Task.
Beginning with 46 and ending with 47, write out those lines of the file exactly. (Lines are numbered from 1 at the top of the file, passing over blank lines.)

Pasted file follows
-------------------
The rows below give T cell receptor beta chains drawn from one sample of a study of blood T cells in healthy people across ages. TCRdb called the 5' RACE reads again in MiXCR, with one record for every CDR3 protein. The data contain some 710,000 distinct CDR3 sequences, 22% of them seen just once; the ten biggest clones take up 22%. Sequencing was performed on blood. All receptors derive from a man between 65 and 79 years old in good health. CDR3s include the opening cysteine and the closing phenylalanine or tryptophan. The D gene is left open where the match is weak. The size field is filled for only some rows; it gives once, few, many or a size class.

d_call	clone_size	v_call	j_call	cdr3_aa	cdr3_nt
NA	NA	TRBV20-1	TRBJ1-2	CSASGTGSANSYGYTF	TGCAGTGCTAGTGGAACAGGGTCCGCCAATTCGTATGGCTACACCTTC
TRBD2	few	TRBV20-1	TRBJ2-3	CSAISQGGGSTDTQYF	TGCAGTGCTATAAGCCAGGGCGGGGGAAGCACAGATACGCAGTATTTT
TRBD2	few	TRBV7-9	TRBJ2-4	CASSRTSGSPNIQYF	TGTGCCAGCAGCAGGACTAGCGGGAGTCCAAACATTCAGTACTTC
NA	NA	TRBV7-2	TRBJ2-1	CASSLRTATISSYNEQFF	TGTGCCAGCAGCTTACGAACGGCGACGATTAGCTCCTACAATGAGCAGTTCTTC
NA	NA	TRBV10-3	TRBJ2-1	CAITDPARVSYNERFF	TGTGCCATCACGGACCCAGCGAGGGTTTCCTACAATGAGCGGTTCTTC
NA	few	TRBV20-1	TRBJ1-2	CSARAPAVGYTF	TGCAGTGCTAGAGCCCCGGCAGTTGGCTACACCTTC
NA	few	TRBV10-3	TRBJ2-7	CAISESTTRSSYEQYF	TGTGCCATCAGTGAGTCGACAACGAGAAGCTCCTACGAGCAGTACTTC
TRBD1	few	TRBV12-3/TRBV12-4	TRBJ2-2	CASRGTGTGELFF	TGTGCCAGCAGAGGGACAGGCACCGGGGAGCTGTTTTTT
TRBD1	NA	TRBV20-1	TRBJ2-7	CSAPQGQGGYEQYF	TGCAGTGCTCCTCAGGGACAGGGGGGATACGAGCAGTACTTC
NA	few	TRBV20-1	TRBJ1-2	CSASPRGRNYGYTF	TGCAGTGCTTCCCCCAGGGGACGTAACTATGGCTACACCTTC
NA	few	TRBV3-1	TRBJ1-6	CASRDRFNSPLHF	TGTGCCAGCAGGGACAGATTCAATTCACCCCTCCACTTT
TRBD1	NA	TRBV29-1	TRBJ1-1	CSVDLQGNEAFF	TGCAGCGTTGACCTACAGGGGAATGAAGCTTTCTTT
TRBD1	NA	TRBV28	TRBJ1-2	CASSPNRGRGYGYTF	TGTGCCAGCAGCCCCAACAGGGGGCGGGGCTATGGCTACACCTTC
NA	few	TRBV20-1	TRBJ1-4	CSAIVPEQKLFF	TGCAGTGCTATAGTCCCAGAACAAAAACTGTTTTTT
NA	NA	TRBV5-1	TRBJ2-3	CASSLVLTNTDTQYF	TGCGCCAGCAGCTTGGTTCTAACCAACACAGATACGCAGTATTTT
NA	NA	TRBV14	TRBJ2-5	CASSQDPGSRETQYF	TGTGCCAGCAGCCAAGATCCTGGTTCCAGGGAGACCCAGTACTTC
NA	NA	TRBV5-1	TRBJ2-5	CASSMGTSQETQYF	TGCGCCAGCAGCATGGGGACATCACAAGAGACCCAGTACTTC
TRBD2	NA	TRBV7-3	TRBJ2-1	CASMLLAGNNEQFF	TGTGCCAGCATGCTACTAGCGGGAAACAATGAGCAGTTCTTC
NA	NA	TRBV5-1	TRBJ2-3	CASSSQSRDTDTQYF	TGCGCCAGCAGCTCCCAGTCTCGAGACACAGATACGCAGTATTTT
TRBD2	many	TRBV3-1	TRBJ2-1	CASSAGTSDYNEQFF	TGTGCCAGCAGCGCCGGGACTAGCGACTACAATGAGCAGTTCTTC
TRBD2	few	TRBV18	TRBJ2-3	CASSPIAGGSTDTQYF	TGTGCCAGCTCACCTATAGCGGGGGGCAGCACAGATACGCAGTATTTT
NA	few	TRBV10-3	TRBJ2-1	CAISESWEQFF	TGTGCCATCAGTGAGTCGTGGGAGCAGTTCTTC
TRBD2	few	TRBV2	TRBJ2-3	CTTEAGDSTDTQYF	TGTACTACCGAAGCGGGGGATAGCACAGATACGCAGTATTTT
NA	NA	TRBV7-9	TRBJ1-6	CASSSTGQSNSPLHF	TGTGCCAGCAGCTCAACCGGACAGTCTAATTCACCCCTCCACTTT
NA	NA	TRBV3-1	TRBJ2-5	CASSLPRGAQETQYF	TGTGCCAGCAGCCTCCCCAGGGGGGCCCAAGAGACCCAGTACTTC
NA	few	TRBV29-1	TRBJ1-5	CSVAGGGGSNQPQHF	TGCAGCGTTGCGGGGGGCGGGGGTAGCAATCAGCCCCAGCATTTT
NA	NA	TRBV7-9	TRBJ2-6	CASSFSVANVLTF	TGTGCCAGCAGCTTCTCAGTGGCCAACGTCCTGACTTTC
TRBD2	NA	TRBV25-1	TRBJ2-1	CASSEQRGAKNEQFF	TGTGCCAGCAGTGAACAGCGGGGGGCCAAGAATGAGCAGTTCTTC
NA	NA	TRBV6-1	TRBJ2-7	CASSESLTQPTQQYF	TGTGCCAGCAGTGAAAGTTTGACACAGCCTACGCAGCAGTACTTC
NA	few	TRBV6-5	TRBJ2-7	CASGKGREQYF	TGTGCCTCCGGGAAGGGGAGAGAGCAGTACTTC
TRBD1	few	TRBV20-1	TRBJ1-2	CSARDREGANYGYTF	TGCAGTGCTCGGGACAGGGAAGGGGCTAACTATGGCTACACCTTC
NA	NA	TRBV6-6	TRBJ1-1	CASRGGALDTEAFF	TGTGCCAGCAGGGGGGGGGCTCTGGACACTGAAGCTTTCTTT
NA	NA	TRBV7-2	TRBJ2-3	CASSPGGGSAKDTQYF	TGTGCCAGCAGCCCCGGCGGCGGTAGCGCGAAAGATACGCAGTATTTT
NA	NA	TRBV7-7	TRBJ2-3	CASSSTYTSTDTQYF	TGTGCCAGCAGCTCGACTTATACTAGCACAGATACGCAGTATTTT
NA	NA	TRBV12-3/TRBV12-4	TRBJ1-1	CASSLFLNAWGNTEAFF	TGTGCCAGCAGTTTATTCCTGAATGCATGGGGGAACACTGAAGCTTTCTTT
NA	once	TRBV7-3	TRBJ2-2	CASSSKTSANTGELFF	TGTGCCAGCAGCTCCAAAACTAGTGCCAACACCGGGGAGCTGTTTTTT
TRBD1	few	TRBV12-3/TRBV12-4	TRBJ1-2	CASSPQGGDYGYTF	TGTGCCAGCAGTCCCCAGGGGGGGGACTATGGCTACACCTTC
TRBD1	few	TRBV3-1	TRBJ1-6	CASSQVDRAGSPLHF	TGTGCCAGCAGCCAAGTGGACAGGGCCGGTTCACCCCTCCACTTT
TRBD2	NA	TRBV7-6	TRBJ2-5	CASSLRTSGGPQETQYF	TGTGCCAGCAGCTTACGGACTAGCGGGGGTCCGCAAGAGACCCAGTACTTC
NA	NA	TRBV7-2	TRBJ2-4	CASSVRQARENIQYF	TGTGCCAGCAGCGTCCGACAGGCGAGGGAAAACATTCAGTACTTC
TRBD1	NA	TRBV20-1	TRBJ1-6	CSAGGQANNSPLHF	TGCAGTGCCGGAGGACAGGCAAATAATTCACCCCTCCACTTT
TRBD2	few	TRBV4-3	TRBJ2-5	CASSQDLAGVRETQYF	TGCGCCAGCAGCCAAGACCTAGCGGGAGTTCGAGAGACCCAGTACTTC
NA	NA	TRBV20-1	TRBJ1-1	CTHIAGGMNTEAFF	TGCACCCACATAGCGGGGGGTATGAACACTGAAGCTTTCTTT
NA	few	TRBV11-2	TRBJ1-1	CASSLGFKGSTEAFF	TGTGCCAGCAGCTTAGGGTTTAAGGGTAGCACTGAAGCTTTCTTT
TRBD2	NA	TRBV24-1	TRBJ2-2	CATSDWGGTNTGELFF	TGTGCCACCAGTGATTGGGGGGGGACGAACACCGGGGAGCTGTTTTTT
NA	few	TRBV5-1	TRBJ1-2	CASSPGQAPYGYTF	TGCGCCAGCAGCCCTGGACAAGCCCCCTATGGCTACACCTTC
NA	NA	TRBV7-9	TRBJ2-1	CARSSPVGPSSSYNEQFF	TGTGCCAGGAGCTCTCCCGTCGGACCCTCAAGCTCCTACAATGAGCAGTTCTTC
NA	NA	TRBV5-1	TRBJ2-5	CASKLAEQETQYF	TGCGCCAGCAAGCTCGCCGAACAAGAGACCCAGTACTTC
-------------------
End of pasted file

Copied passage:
NA	few	TRBV11-2	TRBJ1-1	CASSLGFKGSTEAFF	TGTGCCAGCAGCTTAGGGTTTAAGGGTAGCACTGAAGCTTTCTTT
TRBD2	NA	TRBV24-1	TRBJ2-2	CATSDWGGTNTGELFF	TGTGCCACCAGTGATTGGGGGGGGACGAACACCGGGGAGCTGTTTTTT